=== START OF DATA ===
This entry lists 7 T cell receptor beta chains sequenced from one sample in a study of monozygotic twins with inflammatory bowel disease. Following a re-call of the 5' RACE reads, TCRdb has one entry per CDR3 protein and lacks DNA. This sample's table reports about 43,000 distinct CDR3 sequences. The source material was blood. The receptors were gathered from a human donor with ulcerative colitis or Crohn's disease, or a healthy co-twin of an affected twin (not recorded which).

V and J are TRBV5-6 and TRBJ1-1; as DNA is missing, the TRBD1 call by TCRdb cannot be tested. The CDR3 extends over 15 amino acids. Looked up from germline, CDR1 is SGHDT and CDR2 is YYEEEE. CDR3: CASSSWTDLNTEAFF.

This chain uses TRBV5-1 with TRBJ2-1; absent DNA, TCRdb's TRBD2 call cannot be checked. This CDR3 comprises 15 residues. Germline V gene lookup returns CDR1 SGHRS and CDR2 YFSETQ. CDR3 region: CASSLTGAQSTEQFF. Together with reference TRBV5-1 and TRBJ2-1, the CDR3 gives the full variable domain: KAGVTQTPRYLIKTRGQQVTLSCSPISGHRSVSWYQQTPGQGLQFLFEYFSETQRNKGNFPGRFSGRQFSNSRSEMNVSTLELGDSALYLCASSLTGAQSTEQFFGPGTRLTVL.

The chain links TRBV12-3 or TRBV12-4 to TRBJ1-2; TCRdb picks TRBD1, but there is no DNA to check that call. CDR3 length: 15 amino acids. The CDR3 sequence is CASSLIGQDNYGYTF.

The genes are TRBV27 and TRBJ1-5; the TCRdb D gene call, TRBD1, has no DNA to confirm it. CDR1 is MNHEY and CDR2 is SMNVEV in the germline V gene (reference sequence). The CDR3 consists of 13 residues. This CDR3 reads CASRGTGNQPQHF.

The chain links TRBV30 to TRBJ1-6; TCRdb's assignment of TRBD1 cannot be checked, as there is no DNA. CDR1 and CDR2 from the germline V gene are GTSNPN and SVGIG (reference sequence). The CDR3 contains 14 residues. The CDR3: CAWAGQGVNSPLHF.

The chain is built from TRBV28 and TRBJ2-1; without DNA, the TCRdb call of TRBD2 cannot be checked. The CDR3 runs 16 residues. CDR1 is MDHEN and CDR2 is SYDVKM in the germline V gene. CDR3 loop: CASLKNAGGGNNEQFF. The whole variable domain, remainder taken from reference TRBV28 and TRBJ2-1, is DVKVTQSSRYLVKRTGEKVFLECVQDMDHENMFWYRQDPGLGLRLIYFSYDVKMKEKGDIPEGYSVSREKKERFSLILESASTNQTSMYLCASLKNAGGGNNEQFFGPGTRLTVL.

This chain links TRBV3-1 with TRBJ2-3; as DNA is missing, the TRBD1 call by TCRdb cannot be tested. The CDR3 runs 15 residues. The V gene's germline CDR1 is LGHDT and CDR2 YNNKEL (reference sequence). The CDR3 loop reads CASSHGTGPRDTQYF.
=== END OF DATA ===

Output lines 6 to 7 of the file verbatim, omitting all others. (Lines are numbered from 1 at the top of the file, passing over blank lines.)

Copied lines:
The chain links TRBV30 to TRBJ1-6; TCRdb's assignment of TRBD1 cannot be checked, as there is no DNA. CDR1 and CDR2 from the germline V gene are GTSNPN and SVGIG (reference sequence). The CDR3 contains 14 residues. The CDR3: CAWAGQGVNSPLHF.

The chain is built from TRBV28 and TRBJ2-1; without DNA, the TCRdb call of TRBD2 cannot be checked. The CDR3 runs 16 residues. CDR1 is MDHEN and CDR2 is SYDVKM in the germline V gene. CDR3 loop: CASLKNAGGGNNEQFF. The whole variable domain, remainder taken from reference TRBV28 and TRBJ2-1, is DVKVTQSSRYLVKRTGEKVFLECVQDMDHENMFWYRQDPGLGLRLIYFSYDVKMKEKGDIPEGYSVSREKKERFSLILESASTNQTSMYLCASLKNAGGGNNEQFFGPGTRLTVL.